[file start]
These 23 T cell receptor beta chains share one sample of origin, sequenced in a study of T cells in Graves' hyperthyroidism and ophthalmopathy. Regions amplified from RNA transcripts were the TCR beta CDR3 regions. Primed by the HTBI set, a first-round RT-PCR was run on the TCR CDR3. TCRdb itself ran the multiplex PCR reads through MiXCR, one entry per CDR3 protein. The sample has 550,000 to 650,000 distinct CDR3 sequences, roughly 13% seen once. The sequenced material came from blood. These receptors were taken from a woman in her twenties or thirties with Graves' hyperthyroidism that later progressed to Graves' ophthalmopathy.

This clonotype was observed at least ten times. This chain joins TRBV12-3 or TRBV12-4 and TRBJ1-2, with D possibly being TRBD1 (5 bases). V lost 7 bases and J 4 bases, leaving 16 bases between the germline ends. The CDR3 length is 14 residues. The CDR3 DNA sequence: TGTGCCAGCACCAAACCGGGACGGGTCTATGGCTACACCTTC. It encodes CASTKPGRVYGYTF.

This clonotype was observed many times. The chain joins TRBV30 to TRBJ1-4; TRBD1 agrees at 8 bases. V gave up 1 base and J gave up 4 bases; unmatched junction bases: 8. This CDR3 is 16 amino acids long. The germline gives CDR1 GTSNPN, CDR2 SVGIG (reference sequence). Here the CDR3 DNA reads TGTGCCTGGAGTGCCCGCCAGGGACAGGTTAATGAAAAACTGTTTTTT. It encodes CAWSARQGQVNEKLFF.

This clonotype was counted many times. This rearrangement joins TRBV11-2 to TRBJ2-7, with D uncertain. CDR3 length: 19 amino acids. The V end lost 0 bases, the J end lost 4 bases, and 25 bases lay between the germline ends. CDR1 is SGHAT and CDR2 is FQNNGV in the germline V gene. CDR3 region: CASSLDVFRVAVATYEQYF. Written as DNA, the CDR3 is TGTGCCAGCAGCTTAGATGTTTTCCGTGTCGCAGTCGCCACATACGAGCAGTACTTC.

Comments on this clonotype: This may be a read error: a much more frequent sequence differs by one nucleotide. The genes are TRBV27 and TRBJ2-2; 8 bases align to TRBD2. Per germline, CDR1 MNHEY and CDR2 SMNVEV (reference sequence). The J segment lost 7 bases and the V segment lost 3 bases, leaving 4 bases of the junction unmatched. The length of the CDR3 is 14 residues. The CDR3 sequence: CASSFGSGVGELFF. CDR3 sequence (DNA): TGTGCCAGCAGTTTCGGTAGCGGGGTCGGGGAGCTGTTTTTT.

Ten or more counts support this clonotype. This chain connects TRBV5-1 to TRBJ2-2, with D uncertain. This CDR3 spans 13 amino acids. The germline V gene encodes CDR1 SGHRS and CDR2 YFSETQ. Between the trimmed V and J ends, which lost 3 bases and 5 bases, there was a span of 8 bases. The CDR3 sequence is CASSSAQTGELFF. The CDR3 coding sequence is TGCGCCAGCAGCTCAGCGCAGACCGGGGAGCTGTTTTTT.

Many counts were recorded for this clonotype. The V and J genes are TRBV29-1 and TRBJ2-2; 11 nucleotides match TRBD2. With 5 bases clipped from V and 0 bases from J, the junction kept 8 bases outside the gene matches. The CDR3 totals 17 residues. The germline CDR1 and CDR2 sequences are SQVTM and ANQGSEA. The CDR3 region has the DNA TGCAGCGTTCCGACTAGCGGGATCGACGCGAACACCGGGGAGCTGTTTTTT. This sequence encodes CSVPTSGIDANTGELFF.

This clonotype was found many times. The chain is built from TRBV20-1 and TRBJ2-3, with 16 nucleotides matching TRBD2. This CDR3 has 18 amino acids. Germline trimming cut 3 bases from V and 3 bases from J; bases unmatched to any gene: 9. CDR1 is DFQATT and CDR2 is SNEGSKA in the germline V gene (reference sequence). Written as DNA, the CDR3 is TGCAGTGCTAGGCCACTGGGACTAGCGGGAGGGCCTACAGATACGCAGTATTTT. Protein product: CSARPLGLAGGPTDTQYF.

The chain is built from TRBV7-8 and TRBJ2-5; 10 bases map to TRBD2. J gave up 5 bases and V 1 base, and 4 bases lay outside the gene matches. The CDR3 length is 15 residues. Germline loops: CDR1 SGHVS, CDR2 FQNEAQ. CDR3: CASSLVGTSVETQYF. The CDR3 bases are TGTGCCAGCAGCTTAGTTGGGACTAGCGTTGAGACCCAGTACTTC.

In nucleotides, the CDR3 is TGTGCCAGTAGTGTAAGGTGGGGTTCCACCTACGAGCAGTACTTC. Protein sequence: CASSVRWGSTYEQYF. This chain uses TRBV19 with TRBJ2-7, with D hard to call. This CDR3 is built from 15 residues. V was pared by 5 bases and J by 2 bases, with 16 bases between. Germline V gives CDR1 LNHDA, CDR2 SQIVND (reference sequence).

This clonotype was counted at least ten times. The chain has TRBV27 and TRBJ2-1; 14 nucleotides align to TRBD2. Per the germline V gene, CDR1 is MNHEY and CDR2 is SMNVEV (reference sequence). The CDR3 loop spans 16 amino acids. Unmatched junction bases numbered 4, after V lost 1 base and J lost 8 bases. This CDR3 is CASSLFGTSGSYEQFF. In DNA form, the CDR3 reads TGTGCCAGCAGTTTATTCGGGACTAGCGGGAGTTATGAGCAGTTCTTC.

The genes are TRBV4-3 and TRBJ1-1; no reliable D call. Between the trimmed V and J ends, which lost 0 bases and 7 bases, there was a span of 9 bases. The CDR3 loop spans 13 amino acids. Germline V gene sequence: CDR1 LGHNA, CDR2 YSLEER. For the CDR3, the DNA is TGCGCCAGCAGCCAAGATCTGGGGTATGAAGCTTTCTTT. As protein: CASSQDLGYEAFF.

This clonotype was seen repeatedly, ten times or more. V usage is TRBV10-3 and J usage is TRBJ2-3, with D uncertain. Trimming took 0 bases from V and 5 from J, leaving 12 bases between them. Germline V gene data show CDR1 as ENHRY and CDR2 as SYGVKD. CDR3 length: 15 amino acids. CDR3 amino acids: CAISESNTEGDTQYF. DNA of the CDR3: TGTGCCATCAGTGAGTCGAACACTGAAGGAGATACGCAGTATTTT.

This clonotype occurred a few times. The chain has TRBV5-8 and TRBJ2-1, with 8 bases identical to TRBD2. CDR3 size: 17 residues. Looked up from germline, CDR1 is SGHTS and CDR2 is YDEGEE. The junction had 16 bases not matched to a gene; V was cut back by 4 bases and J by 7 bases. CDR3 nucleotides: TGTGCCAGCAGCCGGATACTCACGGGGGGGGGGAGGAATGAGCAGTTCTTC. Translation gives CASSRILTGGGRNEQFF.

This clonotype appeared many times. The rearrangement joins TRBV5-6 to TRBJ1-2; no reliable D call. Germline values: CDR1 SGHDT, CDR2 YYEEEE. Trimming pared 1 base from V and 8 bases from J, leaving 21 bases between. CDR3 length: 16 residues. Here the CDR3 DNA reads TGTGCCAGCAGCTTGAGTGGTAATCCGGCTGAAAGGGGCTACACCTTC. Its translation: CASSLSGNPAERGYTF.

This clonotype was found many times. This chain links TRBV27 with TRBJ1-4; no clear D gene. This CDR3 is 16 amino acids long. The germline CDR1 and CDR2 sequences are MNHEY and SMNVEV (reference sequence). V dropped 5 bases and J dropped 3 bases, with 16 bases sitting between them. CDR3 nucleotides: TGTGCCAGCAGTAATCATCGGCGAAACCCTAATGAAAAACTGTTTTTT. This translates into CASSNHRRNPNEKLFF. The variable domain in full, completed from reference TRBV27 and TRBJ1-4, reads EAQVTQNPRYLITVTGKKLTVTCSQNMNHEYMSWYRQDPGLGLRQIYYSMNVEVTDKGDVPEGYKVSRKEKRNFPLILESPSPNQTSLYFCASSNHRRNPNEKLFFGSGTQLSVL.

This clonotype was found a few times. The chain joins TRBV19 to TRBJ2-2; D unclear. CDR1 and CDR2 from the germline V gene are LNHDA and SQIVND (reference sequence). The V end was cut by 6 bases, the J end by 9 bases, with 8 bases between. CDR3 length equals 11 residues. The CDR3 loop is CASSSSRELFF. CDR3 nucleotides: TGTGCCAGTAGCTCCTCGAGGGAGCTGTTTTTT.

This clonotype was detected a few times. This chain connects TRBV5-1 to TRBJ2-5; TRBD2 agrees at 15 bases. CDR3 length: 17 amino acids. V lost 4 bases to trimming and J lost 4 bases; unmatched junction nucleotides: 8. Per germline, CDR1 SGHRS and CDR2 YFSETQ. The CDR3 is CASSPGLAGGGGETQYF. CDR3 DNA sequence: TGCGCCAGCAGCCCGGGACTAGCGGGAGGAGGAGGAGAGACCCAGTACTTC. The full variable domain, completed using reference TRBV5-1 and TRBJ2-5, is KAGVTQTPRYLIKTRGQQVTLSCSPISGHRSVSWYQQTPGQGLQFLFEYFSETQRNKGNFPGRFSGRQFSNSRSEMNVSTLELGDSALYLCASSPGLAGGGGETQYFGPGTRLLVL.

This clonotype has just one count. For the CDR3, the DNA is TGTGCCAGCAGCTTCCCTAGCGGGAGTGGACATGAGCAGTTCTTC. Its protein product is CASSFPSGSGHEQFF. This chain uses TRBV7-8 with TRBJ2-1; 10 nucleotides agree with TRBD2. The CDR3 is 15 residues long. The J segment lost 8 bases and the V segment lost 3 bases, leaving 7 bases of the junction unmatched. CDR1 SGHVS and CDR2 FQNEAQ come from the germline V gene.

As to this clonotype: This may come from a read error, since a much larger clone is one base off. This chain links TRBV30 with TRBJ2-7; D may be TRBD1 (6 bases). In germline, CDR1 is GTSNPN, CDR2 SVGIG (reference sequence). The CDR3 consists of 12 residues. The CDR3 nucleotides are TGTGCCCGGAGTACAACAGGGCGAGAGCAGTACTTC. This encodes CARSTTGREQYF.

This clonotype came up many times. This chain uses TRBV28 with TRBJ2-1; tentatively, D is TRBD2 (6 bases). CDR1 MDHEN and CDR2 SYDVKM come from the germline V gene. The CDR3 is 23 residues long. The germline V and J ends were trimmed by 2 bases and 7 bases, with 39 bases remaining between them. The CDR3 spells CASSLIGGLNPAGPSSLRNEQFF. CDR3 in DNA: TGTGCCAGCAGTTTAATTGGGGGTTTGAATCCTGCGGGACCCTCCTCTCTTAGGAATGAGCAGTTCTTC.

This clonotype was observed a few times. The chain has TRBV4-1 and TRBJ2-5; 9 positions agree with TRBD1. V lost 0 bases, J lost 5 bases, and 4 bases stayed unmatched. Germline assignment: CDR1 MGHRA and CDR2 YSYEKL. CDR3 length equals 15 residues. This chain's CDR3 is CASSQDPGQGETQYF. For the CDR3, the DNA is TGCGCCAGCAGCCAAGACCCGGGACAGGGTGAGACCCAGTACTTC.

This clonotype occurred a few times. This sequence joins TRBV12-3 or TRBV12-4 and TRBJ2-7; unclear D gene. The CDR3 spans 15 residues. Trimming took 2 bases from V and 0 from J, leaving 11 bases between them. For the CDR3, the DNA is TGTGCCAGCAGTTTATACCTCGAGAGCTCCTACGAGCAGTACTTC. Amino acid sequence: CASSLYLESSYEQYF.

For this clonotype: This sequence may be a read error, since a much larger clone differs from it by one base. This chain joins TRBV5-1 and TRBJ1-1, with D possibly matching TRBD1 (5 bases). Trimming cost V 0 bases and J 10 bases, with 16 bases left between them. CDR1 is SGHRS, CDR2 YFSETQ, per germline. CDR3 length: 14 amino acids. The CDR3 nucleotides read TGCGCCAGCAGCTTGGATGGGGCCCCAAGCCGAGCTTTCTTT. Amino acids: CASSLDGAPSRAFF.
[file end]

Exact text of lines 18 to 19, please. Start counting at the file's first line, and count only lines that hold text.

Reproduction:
This clonotype was detected a few times. This chain connects TRBV5-1 to TRBJ2-5; TRBD2 agrees at 15 bases. CDR3 length: 17 amino acids. V lost 4 bases to trimming and J lost 4 bases; unmatched junction nucleotides: 8. Per germline, CDR1 SGHRS and CDR2 YFSETQ. The CDR3 is CASSPGLAGGGGETQYF. CDR3 DNA sequence: TGCGCCAGCAGCCCGGGACTAGCGGGAGGAGGAGGAGAGACCCAGTACTTC. The full variable domain, completed using reference TRBV5-1 and TRBJ2-5, is KAGVTQTPRYLIKTRGQQVTLSCSPISGHRSVSWYQQTPGQGLQFLFEYFSETQRNKGNFPGRFSGRQFSNSRSEMNVSTLELGDSALYLCASSPGLAGGGGETQYFGPGTRLLVL.

This clonotype has just one count. For the CDR3, the DNA is TGTGCCAGCAGCTTCCCTAGCGGGAGTGGACATGAGCAGTTCTTC. Its protein product is CASSFPSGSGHEQFF. This chain uses TRBV7-8 with TRBJ2-1; 10 nucleotides agree with TRBD2. The CDR3 is 15 residues long. The J segment lost 8 bases and the V segment lost 3 bases, leaving 7 bases of the junction unmatched. CDR1 SGHVS and CDR2 FQNEAQ come from the germline V gene.